Dining Do’s and Don’ts

InVegas, it’s perfectly acceptable to go crazy a little. Have fun, stay out late, toast each other one too many times.

However, sometimes in the midst of winning at the tables and lounging by the pool, certain manners and acts of common sense seem to slip — especially when dining. Here’s your refresher course to help you get the most out of your dining experience when in Vegas.

Do: Grab the last piece of pie at a buffet, even if you have to reach for it.
Don’t: Climb over the sneeze guard and stick your elbow in the cocktail sauce to grab the last three shrimp with your bare hands. Ask for help.

Do: Enjoy yourself when dining at a buffet and try lots of items.   
Don’t: Take a handful of shrimp in your jacket pocket while leaving a buffet and save it for later. (I’ve actually watched this one happen, folks.) If you’re still craving shrimp after dinner, try Du-par’s Deli shrimp cocktail special. For only $1.99, you get tender bay shrimp with cocktail sauce and a wedge of lemon. It’s much better than smelling like seafood. 

Do: Tip your waiter. A tip for good service is around 20 percent and standard service is usually 15 percent. If you are at a buffet, less is acceptable.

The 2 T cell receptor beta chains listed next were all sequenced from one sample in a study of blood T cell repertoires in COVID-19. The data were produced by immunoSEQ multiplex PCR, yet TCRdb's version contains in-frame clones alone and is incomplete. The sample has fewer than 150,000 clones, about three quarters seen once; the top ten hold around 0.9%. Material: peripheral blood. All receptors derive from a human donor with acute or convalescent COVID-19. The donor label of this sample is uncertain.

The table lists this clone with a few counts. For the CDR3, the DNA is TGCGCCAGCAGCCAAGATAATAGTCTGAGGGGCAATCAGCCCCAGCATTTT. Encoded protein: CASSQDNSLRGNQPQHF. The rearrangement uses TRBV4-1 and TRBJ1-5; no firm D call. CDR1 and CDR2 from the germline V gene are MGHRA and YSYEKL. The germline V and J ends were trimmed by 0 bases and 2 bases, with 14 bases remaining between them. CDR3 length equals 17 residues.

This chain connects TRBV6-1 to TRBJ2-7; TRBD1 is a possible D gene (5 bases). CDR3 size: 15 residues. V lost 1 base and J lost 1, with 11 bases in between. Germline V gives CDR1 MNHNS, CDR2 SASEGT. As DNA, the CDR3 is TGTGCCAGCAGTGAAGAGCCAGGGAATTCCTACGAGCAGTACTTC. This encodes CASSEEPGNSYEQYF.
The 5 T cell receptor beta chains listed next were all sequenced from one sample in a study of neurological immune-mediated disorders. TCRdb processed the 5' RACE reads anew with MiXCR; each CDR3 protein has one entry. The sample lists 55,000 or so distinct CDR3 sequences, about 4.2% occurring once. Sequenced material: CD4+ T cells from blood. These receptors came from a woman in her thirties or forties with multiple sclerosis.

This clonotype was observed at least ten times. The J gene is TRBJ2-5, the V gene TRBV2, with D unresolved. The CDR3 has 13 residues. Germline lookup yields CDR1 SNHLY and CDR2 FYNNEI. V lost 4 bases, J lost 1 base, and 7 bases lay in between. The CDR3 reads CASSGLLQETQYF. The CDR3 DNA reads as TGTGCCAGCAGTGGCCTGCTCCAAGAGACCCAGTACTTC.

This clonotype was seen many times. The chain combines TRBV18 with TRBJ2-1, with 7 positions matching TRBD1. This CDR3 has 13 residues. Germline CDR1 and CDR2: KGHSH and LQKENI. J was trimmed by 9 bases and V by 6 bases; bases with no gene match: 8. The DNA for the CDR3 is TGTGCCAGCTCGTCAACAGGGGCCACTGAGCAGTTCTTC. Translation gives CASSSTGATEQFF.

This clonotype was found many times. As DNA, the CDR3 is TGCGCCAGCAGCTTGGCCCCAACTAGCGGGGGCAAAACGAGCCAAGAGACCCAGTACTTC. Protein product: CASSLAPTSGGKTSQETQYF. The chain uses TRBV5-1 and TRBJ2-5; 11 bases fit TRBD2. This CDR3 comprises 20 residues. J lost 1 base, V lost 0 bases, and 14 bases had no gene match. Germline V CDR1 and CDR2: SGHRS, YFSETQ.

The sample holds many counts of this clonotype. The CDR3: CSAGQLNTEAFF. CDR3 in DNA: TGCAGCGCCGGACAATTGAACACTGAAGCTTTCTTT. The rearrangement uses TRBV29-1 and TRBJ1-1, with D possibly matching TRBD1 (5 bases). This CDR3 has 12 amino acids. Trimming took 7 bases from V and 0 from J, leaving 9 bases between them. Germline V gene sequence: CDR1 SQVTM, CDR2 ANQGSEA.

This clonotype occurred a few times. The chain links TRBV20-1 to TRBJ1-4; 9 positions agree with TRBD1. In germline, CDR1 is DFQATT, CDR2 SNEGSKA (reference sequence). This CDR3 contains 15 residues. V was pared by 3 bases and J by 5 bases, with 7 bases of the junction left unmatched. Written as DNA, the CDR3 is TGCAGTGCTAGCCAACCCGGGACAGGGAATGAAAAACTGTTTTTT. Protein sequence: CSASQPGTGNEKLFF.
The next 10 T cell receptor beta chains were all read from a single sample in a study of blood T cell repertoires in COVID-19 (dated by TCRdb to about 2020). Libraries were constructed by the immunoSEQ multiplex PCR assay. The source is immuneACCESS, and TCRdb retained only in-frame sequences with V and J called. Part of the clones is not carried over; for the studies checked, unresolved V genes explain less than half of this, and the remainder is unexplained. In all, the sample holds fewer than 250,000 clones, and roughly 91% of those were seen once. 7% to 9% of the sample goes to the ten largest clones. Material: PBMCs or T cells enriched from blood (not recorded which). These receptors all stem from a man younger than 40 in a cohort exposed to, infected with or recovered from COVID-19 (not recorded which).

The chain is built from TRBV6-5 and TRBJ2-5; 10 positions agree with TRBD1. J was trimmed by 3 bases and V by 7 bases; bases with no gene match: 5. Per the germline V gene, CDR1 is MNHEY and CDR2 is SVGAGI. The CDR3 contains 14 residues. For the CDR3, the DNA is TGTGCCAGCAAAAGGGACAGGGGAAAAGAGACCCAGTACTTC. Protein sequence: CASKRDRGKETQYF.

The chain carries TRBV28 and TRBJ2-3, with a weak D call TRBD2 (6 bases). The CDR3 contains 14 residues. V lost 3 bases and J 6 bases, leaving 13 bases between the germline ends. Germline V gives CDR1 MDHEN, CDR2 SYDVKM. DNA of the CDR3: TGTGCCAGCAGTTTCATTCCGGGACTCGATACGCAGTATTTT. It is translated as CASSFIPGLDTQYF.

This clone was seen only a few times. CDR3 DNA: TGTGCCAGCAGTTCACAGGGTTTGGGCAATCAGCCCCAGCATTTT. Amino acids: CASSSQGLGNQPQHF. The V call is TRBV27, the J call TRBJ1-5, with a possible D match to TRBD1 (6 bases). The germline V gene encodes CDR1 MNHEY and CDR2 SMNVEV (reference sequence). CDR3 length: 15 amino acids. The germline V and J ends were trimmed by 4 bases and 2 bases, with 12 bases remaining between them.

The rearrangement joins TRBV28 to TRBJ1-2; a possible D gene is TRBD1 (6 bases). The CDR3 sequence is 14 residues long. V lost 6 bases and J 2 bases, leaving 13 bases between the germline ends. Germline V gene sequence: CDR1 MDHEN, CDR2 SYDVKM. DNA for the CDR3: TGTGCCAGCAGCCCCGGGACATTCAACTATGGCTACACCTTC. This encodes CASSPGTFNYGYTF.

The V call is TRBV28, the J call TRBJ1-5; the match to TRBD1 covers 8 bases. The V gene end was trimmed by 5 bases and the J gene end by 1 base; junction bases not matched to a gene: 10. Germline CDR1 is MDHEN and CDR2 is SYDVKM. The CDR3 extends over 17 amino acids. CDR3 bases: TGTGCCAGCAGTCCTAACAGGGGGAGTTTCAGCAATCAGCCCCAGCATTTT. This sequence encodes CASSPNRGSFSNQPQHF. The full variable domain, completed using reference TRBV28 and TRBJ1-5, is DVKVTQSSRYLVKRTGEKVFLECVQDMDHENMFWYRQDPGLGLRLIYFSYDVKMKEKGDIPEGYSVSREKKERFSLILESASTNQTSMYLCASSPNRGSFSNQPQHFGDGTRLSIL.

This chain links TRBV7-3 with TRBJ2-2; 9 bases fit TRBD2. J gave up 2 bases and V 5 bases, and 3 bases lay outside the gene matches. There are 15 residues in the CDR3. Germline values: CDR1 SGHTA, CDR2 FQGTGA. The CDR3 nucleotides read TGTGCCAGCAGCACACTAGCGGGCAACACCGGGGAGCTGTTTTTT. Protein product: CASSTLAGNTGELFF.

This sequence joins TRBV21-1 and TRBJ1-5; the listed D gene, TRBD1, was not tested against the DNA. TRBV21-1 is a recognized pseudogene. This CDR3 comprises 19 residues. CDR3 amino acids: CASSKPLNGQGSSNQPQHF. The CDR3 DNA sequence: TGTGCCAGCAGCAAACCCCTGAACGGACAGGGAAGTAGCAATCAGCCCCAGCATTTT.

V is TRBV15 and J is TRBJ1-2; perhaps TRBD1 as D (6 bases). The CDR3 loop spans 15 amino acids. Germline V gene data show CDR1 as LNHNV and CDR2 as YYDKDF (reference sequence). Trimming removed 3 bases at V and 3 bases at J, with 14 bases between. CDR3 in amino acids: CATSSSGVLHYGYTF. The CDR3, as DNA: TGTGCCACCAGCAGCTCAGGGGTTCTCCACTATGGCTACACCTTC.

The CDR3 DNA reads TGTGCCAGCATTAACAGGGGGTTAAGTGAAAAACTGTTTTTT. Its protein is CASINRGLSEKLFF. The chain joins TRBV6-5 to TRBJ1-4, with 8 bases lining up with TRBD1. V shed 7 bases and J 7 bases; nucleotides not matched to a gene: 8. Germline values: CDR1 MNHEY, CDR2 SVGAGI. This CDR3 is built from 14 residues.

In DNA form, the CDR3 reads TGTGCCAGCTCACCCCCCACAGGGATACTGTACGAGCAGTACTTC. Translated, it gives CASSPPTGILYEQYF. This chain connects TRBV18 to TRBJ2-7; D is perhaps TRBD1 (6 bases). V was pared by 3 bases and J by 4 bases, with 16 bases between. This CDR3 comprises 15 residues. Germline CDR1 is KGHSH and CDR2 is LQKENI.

Don’t: Feel obligated to overtip for bad service. Use your discretion. If the restaurant is packed and your server is clearly doing his or her best, cut them some slack. If they are purposely unpleasant or at fault, you are within your right to leave less of a tip and explain why.

Do: Tell your server if you are attending a show or have limited time before your next engagement.
Don’t: Tell your server this after you’ve already been waiting 20 minutes. Likewise, don’t tell your server you have five minutes before your show and you’re still on appetizers. The best time to let them know is at the beginning of your meal.

Do: Use your discretion when whipping out your cell phone.
Don’t: Leave your date hanging while you chat it up with the person on the other end of your fancy phone. Ok, it’s a new phone, but no one wants to be sitting anywhere around you (let alone next to you) if you are yelling “can you hear me now” into the little black box. And just for the record — yes, yes we can hear you now.

Do: Try new foods and share.
Don’t: Try and split one entrée five ways.

Do: If you have to split the check, let your server know before you start the meal. It makes it a lot easier. However, the best way to take care of this problem is to treat your friends to dinner.
Don’t: Be upset if it takes them a few minutes to sort the bill out. Splitting three rounds of drinks, main courses, sides, etc. and getting it right takes time.

Hopefully these tips will help you better navigate dining in Vegas.


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